A Spontaneous Eruption of Family
by Lori Heine

I stopped in to a meeting, one Wednesday night, of my church’s Scripture meditation group. I didn’t expect much, based on a tiny and modest blurb in the bulletin. In our congregation, all are welcome, so I knew I’d find an assortment of folks. I figured it would be a friendly hour, and that I’d learn something new about the Bible. I approached it much as I would a tasty new recipe for asparagus: a relatively painless way to eat my vegetables.

What I’ve experienced is one of the obscure little miracles in which God seems to delight. It’s been a random and spontaneous eruption of family. In this group, from week to week, I have, indeed, learned some new things about God from the Bible. I’ve also learned a lesson, from the free interplay of the group members themselves, that illustrates in real life the very heart of what Scripture is. I’ve seen the story of God’s work, among “His” people, come to life.

Though it started as merely a weekly meeting of church members for meditation on Scripture (sounded, I must now admit, like a snore-fest to me), it has taken on a life of its own. It has, indeed, shown that family can erupt almost anywhere.

Those who fear the demise of “family values” do not understand the God they serve. They grossly underestimate “Him.”

The standard announcement, published weekly in our church bulletin, warns that “This is NOT a support group.” I can understand their trepidation. Our congregation has no psychologist on staff to run such a group, and without a professional to guide formal group therapy, our insurance policy might not even cover one. Best, it was probably reasoned, to keep expectations low.

The Scriptures seem old and dry. Written by dead people who lived thousands of years ago, what might they have to do with our lives today? Moreover, to many of us (including several in that group), they seem forbidding. They seem, if not to condemn us, simply to leave us out. I’ve come to realize that they don’t condemn us, but still, I wondered how relevant they could possibly be to the problems I face.

Yet it’s funny how Scripture mirrors whatever is going on in our lives. We always find our experiences in those of Bible characters, because their story – as it turns out – is ours, as well. We find that we ourselves are characters in those stories. The Bible really is about us.

LGBT people (including the majority of our group) often feel themselves left out of Scripture. Yet there we are: in David and Jonathan’s enduring love for each other, in Ruth’s brave decision to share her life with Naomi, in the servant of the Centurion (whom many Bible scholars say may have been his male lover), believed by Jesus to have been important enough to bring back from the brink of death.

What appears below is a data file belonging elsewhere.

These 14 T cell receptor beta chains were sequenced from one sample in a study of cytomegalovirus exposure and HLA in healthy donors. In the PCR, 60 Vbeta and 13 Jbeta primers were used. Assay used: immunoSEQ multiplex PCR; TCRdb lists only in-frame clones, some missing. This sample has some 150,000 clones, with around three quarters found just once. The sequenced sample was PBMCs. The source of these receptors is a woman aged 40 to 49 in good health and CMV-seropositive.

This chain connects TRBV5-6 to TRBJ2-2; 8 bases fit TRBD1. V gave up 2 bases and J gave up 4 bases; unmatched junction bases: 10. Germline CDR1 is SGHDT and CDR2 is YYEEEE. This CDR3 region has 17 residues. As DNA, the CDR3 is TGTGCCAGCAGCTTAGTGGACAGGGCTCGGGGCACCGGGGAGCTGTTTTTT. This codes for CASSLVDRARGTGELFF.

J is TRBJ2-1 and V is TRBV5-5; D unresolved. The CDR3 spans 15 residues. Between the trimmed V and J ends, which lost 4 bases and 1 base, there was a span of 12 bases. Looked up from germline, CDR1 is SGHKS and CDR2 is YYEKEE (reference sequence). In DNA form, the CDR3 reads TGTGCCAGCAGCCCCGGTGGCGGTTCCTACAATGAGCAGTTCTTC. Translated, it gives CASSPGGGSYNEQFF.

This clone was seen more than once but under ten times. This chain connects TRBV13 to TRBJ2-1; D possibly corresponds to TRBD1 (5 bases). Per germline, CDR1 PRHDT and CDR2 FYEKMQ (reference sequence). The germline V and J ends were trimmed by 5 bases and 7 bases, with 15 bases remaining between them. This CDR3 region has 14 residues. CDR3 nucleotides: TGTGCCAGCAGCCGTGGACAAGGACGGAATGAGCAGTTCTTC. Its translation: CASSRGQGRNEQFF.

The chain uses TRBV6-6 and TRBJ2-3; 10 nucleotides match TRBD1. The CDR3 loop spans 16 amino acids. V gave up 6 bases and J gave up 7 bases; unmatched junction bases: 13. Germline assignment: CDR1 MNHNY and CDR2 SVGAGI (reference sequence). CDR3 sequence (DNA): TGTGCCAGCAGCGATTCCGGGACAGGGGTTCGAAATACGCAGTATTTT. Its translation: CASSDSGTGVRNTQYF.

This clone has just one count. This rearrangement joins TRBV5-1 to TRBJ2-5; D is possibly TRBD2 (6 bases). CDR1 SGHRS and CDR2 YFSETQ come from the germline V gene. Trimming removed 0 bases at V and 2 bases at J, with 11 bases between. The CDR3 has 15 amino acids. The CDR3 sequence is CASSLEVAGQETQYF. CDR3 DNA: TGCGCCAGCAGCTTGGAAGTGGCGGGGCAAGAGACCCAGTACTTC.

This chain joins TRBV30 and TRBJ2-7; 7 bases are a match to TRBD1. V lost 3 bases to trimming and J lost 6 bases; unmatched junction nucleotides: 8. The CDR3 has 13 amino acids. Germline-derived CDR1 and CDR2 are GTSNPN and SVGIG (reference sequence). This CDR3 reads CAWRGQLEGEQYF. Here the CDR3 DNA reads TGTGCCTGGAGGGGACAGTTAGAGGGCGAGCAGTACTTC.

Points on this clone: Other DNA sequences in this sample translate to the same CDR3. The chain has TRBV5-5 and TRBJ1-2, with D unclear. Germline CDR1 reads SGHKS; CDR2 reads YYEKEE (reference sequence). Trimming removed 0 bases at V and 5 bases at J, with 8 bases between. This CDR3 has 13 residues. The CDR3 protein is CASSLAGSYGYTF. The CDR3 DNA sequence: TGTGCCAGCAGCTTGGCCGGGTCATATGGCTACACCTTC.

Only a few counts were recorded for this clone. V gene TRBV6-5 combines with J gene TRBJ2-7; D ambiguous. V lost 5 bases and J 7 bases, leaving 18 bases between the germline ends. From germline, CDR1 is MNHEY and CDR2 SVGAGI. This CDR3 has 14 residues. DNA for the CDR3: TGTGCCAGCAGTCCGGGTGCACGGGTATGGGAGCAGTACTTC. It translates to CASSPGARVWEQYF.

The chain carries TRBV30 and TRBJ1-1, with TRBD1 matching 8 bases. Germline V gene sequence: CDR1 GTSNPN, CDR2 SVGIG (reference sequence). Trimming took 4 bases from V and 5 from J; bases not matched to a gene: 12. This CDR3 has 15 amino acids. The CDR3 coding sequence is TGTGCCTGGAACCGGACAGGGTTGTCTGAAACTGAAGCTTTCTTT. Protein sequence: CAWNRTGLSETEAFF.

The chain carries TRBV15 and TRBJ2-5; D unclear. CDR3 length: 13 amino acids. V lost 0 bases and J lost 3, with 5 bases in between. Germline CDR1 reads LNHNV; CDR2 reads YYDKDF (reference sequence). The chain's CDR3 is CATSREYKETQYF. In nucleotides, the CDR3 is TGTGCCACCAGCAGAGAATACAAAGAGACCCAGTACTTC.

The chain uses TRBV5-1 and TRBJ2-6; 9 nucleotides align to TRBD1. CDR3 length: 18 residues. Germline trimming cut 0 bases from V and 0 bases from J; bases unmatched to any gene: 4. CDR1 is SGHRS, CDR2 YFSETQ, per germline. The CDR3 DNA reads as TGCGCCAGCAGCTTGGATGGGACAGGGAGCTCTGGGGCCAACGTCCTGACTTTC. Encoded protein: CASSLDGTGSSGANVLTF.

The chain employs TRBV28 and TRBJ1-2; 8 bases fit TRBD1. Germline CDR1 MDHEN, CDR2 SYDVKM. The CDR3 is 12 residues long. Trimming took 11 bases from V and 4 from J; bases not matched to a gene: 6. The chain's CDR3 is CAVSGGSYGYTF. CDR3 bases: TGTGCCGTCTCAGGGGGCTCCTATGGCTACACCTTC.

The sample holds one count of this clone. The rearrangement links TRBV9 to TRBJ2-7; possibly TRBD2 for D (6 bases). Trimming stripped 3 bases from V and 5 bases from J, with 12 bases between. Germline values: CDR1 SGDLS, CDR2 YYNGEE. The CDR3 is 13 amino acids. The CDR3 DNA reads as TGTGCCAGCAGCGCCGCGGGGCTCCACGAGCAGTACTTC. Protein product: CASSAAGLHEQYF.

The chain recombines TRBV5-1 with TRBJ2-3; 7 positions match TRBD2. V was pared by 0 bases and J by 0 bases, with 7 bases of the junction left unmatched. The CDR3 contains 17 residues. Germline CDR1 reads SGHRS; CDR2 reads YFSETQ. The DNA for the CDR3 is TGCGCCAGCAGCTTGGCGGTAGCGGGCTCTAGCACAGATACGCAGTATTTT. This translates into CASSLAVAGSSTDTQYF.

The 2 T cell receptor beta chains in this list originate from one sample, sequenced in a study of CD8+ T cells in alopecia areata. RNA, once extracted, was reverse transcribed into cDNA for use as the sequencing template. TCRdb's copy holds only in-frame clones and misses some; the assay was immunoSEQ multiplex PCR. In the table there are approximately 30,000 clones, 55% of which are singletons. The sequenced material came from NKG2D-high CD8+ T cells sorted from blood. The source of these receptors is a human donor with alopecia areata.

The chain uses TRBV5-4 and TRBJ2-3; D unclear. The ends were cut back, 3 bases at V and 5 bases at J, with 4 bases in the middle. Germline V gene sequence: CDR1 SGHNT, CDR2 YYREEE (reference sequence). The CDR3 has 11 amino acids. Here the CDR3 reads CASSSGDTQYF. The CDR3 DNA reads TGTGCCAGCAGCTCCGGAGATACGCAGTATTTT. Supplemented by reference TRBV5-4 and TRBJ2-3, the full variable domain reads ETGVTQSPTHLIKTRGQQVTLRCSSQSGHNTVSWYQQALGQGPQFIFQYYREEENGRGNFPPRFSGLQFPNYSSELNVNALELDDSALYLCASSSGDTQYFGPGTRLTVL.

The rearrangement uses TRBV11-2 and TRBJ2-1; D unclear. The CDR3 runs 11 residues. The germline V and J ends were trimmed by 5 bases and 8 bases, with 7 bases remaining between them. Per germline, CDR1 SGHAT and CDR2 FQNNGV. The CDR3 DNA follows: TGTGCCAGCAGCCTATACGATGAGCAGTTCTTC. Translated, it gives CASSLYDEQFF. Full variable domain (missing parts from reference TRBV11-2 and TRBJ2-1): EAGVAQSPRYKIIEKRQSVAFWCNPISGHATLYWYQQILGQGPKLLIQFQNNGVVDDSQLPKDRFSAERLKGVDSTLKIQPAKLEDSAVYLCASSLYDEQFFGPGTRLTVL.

Our associate pastor is openly gay, and is himself astonished at how often he finds himself in those pages. It’s “all about us” because it’s all about God – and God is all about us, even as we are all about God. It’s okay for us to see ourselves there, along with everybody else.

Jesus made a family for Himself, very much as we do. The values of voluntary family are present there – and blessed along with those of blood ties. Even the eunuch in Isaiah is given an everlasting name. The eunuch who sits in his master’s chariot, reading Isaiah’s scrolls, sees himself there – and his request to be baptized is honored, even though the religious establishment excluded him, as a sexual minority, from Temple worship.

We bring our weekly joys and heartaches, our worries and our hopes. We share them, and as we comfort and encourage one another, following each other’s stories from week to week, we are strengthened. We learn and grow together, as God knits us into family.

“God is still speaking” is the motto of our church denomination. The Bible’s story is still being written – and we are a part of it. Jesus tells Nicodemus, his fearful, nighttime disciple, that “the Spirit blows where it will.” Even the weight of centuries of the religious establishment’s prejudice cannot keep God from working in our midst today, and every day. Family can spontaneously erupt anywhere.

This has come to be a support group in the best sense of the term. Bonds of family are being forged, week by week. We’re making friendships that will last well beyond the duration of our little group. And we are learning new things about the Bible, indeed.


© 2010 Lori Heine

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